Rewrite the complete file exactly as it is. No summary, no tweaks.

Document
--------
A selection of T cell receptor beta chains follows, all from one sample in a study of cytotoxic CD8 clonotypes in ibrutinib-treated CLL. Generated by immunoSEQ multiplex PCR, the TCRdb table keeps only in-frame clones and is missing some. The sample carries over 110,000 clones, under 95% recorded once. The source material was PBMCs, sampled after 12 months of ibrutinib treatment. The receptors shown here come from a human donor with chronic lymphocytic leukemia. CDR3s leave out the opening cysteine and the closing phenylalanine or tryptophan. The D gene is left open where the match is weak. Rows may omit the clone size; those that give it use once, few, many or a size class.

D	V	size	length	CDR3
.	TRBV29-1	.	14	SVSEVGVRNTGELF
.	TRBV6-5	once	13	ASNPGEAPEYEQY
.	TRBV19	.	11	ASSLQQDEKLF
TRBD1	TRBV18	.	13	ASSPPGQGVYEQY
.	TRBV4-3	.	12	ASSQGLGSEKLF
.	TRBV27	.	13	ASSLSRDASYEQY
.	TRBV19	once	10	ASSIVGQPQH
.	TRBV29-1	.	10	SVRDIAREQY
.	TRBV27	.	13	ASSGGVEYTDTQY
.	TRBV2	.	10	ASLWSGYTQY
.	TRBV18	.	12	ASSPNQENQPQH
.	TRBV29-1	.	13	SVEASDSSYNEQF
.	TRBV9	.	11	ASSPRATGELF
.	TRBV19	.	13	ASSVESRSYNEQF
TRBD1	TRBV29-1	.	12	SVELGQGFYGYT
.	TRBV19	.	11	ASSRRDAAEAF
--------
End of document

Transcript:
A selection of T cell receptor beta chains follows, all from one sample in a study of cytotoxic CD8 clonotypes in ibrutinib-treated CLL. Generated by immunoSEQ multiplex PCR, the TCRdb table keeps only in-frame clones and is missing some. The sample carries over 110,000 clones, under 95% recorded once. The source material was PBMCs, sampled after 12 months of ibrutinib treatment. The receptors shown here come from a human donor with chronic lymphocytic leukemia. CDR3s leave out the opening cysteine and the closing phenylalanine or tryptophan. The D gene is left open where the match is weak. Rows may omit the clone size; those that give it use once, few, many or a size class.

D	V	size	length	CDR3
.	TRBV29-1	.	14	SVSEVGVRNTGELF
.	TRBV6-5	once	13	ASNPGEAPEYEQY
.	TRBV19	.	11	ASSLQQDEKLF
TRBD1	TRBV18	.	13	ASSPPGQGVYEQY
.	TRBV4-3	.	12	ASSQGLGSEKLF
.	TRBV27	.	13	ASSLSRDASYEQY
.	TRBV19	once	10	ASSIVGQPQH
.	TRBV29-1	.	10	SVRDIAREQY
.	TRBV27	.	13	ASSGGVEYTDTQY
.	TRBV2	.	10	ASLWSGYTQY
.	TRBV18	.	12	ASSPNQENQPQH
.	TRBV29-1	.	13	SVEASDSSYNEQF
.	TRBV9	.	11	ASSPRATGELF
.	TRBV19	.	13	ASSVESRSYNEQF
TRBD1	TRBV29-1	.	12	SVELGQGFYGYT
.	TRBV19	.	11	ASSRRDAAEAF